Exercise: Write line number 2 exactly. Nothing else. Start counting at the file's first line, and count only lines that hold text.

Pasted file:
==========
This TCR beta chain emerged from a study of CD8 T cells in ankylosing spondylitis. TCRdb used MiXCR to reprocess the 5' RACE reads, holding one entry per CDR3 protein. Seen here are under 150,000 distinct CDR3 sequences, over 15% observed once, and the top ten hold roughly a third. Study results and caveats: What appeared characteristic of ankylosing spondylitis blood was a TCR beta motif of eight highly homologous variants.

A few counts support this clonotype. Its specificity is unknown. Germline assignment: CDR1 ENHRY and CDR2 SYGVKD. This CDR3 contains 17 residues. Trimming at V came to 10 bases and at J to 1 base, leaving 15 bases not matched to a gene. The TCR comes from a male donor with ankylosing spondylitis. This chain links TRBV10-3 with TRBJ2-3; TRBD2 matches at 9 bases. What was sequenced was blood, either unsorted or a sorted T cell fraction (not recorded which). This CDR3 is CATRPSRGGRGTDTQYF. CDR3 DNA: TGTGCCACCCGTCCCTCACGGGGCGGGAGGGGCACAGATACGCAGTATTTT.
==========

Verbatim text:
A few counts support this clonotype. Its specificity is unknown. Germline assignment: CDR1 ENHRY and CDR2 SYGVKD. This CDR3 contains 17 residues. Trimming at V came to 10 bases and at J to 1 base, leaving 15 bases not matched to a gene. The TCR comes from a male donor with ankylosing spondylitis. This chain links TRBV10-3 with TRBJ2-3; TRBD2 matches at 9 bases. What was sequenced was blood, either unsorted or a sorted T cell fraction (not recorded which). This CDR3 is CATRPSRGGRGTDTQYF. CDR3 DNA: TGTGCCACCCGTCCCTCACGGGGCGGGAGGGGCACAGATACGCAGTATTTT.